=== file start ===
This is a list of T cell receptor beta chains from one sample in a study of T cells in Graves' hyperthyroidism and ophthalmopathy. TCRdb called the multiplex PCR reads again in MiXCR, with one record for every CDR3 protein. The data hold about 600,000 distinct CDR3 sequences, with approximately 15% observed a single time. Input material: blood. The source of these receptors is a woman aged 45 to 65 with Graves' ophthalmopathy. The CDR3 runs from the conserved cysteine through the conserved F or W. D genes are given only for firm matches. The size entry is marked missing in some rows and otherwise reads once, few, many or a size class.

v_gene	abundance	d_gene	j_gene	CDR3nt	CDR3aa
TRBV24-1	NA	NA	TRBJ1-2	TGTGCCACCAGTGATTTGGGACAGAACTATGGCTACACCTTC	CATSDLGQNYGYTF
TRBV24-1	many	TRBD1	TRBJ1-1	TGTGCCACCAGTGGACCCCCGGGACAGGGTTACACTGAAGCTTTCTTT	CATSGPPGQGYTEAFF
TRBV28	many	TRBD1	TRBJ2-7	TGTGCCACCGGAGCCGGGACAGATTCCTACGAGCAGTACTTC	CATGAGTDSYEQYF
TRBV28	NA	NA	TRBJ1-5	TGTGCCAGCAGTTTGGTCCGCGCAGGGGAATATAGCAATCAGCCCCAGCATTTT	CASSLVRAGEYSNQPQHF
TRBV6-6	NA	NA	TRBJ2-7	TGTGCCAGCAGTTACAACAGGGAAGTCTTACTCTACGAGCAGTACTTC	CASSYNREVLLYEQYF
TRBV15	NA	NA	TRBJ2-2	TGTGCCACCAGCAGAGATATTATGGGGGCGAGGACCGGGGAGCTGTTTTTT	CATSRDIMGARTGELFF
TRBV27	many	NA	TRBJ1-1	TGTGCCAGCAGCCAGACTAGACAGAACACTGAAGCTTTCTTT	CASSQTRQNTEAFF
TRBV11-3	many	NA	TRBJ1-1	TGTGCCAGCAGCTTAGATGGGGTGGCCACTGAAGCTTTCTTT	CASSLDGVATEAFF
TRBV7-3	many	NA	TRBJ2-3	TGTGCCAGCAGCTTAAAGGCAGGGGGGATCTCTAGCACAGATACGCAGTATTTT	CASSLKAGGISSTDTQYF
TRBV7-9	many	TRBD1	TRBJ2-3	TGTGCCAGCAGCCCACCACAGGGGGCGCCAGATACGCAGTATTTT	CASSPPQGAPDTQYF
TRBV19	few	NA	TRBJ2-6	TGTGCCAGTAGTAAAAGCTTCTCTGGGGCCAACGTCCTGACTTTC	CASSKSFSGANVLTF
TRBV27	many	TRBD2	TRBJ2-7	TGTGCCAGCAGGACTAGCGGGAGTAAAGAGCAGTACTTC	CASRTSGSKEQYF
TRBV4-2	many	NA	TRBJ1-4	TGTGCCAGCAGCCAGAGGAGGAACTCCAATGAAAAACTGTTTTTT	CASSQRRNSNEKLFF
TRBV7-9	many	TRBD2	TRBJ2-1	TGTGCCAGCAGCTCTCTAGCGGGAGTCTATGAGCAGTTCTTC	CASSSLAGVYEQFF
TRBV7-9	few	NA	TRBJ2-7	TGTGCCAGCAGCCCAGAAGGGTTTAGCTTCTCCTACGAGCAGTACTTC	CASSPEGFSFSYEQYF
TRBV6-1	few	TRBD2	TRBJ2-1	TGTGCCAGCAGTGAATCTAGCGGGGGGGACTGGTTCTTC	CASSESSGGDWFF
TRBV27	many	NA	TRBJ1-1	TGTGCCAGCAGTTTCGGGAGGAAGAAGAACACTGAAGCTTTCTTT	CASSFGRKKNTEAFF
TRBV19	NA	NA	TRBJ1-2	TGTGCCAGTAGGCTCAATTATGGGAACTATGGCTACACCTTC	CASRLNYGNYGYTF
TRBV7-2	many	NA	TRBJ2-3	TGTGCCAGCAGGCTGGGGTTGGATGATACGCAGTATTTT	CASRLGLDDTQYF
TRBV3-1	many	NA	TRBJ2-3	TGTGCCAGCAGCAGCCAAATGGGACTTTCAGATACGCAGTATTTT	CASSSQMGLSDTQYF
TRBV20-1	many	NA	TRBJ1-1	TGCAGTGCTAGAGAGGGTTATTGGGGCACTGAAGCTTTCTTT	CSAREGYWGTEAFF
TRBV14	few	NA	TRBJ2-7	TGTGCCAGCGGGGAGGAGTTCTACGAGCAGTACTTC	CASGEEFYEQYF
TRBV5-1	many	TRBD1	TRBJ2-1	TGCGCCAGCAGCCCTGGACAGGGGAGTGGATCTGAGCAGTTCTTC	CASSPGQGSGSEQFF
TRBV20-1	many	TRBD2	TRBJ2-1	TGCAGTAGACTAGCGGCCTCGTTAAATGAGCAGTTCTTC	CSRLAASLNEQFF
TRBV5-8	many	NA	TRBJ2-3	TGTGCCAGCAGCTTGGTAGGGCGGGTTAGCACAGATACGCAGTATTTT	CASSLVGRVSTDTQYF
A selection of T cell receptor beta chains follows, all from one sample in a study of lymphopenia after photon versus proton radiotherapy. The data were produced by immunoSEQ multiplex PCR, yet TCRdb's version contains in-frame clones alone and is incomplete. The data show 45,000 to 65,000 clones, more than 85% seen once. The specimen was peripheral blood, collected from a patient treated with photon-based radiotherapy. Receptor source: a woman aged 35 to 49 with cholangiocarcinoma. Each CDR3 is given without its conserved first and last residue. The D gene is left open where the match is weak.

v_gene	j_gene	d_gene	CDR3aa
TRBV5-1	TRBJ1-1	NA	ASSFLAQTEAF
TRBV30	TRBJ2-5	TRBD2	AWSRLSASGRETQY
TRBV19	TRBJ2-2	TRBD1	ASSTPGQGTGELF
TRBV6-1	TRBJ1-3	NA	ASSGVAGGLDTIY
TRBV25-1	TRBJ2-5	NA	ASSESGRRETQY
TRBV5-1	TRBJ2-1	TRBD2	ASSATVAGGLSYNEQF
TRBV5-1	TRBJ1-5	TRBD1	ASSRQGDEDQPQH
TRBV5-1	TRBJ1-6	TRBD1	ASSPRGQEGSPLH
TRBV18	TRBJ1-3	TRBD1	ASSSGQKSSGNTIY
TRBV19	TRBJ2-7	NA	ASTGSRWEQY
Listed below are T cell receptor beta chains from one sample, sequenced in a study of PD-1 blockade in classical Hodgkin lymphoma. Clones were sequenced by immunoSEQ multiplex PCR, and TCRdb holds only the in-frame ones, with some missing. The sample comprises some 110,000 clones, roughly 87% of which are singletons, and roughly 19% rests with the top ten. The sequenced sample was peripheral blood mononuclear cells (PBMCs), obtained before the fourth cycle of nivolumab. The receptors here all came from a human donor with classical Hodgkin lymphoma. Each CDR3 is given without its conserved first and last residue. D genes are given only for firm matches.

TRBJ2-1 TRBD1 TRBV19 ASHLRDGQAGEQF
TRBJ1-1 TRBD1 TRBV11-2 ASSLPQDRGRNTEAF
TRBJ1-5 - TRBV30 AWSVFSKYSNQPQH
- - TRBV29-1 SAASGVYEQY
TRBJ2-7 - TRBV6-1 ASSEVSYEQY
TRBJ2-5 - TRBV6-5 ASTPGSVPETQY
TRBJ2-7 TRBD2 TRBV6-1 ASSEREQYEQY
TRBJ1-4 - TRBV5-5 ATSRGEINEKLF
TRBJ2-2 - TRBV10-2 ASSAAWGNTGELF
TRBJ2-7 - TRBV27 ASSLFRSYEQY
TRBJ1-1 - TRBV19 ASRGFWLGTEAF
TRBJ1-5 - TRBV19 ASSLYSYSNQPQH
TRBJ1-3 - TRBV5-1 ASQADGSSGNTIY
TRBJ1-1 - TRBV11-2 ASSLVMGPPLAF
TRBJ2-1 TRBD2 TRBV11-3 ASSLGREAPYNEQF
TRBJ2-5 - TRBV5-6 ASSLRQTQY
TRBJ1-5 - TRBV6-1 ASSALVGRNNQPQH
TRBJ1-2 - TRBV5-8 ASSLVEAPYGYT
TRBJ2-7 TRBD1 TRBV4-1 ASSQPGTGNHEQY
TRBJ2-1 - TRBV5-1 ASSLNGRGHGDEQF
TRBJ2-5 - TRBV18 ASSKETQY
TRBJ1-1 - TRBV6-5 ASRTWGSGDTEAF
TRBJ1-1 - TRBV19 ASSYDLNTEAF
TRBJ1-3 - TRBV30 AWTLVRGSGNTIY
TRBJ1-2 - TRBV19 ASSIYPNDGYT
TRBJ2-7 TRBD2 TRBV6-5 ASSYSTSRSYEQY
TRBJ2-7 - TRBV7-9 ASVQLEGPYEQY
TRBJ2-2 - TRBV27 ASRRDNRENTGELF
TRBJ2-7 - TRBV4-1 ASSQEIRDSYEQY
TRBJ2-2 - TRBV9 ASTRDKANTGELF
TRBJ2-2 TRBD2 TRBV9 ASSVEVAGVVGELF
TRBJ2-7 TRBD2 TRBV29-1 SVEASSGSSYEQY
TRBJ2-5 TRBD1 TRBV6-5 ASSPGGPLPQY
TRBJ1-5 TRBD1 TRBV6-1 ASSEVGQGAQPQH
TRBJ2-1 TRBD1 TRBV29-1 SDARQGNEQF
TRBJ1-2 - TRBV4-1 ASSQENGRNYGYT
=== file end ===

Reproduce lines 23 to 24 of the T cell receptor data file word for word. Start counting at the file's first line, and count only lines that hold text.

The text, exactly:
TRBV20-1	many	NA	TRBJ1-1	TGCAGTGCTAGAGAGGGTTATTGGGGCACTGAAGCTTTCTTT	CSAREGYWGTEAFF
TRBV14	few	NA	TRBJ2-7	TGTGCCAGCGGGGAGGAGTTCTACGAGCAGTACTTC	CASGEEFYEQYF